Internal and criminal investigations involving Mr. Murdoff’s actions have caused turmoil within the law firm, whose lawyers include Mr. Murdoff’s older brother Randolph Murdoff IV. The firm has said it is working closely to identify affected customers and added that no customer “will suffer financial loss as a result of Alex’s misconduct.”

According to a person familiar with the internal investigation, the most significant portion of the missing money is a $4.3 million wrongful-death settlement for Ms. Satterfield’s sons. Her adult sons said in a lawsuit that following the death of their mother in a trip and accident at Murdog’s home in February 2018, Mr. Murdog encouraged them to sue so they could settle their insurers. He says he never got any money in the trial, “not a penny.”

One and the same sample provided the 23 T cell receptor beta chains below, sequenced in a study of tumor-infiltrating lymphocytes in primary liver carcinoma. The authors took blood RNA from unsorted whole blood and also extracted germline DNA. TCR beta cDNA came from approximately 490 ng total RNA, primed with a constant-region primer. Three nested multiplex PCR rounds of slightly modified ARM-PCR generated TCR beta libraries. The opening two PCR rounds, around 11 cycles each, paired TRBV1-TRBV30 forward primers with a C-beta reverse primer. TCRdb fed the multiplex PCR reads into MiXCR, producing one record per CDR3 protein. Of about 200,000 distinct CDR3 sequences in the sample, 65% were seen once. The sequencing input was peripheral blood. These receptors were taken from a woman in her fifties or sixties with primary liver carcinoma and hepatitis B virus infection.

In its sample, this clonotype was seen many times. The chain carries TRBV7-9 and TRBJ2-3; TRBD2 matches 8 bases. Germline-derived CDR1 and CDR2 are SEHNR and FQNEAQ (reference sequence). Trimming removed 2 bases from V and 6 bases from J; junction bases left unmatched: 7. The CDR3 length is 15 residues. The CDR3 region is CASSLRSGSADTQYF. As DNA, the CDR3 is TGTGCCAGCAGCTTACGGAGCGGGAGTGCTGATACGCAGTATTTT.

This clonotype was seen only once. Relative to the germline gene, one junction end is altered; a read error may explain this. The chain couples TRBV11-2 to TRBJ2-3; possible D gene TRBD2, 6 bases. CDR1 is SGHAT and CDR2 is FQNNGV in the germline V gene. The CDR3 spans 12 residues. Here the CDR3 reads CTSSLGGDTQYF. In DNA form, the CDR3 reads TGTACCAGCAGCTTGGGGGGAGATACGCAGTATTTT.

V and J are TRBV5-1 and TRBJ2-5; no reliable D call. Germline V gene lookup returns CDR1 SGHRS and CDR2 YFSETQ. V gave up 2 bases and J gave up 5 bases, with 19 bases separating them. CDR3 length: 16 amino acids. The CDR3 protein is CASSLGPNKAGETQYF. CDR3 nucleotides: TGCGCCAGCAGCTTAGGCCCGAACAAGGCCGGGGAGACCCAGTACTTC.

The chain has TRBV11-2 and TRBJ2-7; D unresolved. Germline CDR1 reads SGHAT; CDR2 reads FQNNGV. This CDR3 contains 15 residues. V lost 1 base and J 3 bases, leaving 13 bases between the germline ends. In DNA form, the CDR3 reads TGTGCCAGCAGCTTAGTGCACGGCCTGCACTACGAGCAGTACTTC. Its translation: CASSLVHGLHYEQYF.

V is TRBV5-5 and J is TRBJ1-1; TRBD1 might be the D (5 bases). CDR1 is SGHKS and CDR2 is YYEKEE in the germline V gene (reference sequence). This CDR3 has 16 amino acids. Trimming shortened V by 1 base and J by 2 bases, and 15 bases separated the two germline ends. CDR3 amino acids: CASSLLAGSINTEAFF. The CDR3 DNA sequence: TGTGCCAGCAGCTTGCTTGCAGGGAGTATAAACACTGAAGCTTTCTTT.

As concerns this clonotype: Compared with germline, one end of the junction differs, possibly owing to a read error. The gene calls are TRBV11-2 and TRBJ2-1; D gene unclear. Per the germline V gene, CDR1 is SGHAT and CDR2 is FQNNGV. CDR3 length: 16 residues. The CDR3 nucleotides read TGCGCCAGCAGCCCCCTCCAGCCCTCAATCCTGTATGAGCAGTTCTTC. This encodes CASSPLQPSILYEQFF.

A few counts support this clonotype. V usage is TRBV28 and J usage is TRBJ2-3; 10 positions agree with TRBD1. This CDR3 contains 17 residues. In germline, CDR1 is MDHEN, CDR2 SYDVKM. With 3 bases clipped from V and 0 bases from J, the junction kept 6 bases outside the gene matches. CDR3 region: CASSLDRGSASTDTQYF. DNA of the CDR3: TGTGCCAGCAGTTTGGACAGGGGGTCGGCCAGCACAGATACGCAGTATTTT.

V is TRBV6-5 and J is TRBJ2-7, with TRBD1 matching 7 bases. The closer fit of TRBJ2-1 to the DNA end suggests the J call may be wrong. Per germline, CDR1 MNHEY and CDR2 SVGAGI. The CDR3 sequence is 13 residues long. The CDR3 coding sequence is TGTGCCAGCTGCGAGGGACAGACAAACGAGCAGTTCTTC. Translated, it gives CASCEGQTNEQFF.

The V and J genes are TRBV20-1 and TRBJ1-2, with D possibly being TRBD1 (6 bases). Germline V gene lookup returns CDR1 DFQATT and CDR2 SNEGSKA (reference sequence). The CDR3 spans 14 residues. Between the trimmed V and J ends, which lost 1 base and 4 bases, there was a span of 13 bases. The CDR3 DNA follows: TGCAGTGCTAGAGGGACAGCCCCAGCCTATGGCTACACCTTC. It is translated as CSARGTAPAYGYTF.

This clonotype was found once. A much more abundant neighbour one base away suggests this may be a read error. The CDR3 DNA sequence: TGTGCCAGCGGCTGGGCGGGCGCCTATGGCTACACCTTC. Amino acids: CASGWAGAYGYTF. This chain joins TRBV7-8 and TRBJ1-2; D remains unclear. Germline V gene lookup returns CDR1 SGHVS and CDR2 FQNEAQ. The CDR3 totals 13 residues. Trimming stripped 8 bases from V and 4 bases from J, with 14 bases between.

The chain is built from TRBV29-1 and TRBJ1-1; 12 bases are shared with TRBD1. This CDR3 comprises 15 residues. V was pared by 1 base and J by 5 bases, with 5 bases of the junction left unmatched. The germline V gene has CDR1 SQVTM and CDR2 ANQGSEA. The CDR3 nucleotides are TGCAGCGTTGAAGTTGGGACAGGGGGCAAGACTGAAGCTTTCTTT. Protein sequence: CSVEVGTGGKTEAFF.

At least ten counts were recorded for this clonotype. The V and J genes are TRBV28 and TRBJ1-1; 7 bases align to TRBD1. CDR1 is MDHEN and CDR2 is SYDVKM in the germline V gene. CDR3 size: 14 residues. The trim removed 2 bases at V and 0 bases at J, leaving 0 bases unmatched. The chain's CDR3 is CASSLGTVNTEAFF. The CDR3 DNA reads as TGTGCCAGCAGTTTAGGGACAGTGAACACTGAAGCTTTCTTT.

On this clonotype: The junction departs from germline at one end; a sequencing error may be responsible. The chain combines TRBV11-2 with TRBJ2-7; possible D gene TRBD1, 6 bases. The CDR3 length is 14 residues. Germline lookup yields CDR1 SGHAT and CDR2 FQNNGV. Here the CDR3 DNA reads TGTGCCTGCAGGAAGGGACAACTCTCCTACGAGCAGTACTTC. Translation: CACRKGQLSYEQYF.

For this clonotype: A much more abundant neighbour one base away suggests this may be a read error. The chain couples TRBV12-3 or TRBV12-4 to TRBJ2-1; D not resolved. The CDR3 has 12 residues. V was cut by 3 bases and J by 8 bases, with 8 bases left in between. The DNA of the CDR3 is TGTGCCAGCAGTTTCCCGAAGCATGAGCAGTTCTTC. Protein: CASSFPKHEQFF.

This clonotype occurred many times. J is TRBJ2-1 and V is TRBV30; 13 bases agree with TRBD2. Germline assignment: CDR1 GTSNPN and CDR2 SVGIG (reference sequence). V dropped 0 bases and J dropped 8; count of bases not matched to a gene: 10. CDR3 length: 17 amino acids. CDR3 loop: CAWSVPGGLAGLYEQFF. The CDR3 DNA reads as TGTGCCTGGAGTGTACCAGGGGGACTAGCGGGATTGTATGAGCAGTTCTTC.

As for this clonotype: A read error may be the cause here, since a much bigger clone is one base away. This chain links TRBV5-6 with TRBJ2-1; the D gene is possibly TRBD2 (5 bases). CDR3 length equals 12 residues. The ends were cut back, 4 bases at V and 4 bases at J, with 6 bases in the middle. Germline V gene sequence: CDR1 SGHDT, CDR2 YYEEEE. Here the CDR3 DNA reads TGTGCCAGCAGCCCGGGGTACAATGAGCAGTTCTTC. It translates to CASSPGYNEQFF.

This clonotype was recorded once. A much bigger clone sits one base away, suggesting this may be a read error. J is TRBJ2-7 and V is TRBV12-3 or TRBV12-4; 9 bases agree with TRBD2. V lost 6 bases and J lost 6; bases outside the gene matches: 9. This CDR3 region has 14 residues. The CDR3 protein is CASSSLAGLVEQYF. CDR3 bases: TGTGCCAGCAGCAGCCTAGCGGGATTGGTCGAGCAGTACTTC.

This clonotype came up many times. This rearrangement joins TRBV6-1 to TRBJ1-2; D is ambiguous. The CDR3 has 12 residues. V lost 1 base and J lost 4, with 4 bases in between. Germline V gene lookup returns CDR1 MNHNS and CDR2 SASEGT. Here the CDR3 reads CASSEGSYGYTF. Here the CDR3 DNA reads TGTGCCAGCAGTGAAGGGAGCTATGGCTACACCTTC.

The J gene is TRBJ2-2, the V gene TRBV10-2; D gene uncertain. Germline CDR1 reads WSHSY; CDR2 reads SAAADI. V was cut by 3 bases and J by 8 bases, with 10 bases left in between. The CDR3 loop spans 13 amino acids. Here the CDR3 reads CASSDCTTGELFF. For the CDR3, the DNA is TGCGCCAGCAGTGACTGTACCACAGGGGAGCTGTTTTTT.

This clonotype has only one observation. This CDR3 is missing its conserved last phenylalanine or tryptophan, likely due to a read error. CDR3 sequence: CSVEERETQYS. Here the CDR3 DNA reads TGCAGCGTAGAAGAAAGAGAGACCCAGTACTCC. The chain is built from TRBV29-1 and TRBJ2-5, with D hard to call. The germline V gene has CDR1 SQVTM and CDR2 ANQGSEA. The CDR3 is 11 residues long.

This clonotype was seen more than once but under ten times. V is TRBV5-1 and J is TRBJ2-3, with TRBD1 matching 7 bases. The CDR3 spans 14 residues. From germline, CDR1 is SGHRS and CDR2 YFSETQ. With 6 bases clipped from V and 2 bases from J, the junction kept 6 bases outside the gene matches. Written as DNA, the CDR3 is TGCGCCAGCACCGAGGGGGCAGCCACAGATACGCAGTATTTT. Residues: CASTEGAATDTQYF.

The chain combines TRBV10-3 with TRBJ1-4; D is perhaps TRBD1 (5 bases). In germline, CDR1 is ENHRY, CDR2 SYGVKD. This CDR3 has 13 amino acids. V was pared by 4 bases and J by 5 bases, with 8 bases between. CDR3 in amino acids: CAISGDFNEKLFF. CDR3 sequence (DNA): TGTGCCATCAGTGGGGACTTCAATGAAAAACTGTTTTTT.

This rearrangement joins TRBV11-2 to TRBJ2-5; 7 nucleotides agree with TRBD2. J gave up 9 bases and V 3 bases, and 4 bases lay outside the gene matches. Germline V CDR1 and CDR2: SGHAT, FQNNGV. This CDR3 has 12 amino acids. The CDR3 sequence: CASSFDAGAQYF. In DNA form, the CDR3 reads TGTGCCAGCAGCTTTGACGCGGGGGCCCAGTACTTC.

Corey Fleming, a Beaufort, S.C., attorney who represented the Satterfield sons in negotiations with insurers, issued a public apology last week, saying he was betrayed by a close friend and lifelong college roommate Mr. Murdoff. “Mr. Fleming says he was not a willing participant in Mr. Murdoff’s plan, but was used,” according to the statement.

The South Carolina Supreme Court on Friday suspended Mr. Fleming’s law license. The court suspended Mr Murdow’s license last month.

Eric Bland, the lawyer now representing the Satterfield sons, said he was pleased that the court “acted swiftly and with certainty” in suspending Mr Fleming. He said Mr. Fleming has paid the legal fees and expenses paid in the settlement and that his malpractice insurer has paid the limits of his policy. It totaled more than $1 million, according to people familiar with the settlement terms.

“You’ve got five bodies with this family in six years, and that’s a lifetime for a village, let alone one family,” Mr. Bland said. “But remember, Al Capone didn’t go for murder, he went for tax evasion.”

write to [email protected] . on Valerie Bauerlin